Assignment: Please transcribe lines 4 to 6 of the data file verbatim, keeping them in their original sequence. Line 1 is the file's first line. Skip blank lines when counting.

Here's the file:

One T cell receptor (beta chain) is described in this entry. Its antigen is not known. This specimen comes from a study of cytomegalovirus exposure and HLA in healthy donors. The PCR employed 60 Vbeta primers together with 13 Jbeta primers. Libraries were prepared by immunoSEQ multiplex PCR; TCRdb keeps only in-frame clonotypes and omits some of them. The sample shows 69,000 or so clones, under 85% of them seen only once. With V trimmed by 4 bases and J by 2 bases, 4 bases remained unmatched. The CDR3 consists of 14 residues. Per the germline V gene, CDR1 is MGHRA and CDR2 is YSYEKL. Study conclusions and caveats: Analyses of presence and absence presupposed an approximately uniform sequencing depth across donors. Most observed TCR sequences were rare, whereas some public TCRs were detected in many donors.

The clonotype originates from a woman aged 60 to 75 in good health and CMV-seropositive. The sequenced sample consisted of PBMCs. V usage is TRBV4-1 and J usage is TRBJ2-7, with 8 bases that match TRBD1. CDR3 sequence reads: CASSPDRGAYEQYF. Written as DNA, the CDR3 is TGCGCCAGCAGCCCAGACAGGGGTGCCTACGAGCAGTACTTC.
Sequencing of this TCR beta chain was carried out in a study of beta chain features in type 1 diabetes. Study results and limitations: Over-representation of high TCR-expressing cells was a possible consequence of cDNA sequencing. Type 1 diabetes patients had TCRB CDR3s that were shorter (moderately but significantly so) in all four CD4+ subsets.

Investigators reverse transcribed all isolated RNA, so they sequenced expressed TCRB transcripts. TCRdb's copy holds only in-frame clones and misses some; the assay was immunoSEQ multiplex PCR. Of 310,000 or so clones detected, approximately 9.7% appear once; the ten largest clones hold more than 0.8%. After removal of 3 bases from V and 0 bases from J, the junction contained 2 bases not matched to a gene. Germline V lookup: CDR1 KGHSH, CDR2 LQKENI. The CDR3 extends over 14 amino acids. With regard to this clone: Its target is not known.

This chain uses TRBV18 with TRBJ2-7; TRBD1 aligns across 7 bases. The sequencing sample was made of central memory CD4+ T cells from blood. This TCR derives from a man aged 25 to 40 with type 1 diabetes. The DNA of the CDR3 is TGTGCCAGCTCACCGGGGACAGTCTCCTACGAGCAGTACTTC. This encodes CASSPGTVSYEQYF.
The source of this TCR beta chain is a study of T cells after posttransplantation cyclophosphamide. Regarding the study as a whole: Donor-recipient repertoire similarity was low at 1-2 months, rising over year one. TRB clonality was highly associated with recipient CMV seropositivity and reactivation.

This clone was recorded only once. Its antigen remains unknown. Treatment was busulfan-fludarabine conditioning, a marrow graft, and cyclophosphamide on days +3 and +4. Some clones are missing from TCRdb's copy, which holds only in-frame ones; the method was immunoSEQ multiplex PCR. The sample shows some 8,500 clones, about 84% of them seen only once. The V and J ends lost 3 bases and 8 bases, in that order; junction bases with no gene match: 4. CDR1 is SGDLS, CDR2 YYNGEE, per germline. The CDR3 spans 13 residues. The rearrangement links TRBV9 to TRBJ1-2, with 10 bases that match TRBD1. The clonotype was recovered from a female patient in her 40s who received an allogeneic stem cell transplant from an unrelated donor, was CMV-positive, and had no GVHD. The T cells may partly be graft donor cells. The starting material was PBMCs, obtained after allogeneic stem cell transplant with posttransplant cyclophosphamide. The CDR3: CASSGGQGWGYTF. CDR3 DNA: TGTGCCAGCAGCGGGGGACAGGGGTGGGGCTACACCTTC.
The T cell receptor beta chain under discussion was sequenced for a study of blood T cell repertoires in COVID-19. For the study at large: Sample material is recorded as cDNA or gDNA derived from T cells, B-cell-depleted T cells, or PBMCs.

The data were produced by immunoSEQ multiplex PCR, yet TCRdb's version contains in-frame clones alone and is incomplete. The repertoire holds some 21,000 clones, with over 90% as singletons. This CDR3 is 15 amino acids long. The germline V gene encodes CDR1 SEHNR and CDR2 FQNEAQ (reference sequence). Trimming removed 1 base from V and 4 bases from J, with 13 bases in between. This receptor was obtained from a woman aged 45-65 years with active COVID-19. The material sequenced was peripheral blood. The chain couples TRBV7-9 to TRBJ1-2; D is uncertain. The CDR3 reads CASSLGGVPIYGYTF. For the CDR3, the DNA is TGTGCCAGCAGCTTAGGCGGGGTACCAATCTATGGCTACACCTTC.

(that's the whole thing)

Investigators reverse transcribed all isolated RNA, so they sequenced expressed TCRB transcripts. TCRdb's copy holds only in-frame clones and misses some; the assay was immunoSEQ multiplex PCR. Of 310,000 or so clones detected, approximately 9.7% appear once; the ten largest clones hold more than 0.8%. After removal of 3 bases from V and 0 bases from J, the junction contained 2 bases not matched to a gene. Germline V lookup: CDR1 KGHSH, CDR2 LQKENI. The CDR3 extends over 14 amino acids. With regard to this clone: Its target is not known.

This chain uses TRBV18 with TRBJ2-7; TRBD1 aligns across 7 bases. The sequencing sample was made of central memory CD4+ T cells from blood. This TCR derives from a man aged 25 to 40 with type 1 diabetes. The DNA of the CDR3 is TGTGCCAGCTCACCGGGGACAGTCTCCTACGAGCAGTACTTC. This encodes CASSPGTVSYEQYF.
The source of this TCR beta chain is a study of T cells after posttransplantation cyclophosphamide. Regarding the study as a whole: Donor-recipient repertoire similarity was low at 1-2 months, rising over year one. TRB clonality was highly associated with recipient CMV seropositivity and reactivation.